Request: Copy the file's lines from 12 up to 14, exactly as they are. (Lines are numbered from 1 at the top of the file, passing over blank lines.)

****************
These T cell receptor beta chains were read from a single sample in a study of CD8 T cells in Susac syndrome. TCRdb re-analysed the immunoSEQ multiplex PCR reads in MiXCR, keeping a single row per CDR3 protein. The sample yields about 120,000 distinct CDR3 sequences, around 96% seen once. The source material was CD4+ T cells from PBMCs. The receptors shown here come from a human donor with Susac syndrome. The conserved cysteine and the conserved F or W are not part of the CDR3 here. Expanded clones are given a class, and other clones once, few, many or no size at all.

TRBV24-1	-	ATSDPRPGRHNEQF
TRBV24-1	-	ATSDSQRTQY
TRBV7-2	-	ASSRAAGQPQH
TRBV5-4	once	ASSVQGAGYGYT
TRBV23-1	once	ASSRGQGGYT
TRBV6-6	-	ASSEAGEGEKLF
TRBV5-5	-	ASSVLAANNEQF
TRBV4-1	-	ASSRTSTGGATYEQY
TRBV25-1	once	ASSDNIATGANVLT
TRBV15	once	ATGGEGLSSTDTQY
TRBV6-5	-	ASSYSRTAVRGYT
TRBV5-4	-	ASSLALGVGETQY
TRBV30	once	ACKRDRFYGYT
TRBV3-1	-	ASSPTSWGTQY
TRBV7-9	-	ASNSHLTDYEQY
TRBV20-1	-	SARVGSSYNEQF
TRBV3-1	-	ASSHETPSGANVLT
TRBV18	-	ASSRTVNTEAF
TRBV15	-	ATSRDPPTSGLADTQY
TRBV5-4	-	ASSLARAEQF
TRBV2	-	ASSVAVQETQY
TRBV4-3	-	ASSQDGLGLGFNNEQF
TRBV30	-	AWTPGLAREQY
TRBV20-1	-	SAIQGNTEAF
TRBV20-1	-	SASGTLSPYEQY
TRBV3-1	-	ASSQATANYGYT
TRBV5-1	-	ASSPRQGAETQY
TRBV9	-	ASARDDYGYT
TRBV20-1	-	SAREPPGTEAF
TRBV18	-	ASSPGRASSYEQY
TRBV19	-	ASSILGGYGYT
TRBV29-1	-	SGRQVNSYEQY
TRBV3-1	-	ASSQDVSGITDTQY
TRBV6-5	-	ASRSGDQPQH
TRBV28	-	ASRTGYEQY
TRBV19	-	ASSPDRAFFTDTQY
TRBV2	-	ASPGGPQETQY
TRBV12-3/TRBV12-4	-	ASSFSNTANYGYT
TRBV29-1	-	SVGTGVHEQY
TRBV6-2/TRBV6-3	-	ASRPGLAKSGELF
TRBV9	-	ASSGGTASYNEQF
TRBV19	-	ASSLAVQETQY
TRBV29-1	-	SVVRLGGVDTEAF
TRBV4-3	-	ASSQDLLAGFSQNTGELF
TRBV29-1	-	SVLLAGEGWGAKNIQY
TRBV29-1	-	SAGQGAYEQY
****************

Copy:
TRBV6-5	-	ASSYSRTAVRGYT
TRBV5-4	-	ASSLALGVGETQY
TRBV30	once	ACKRDRFYGYT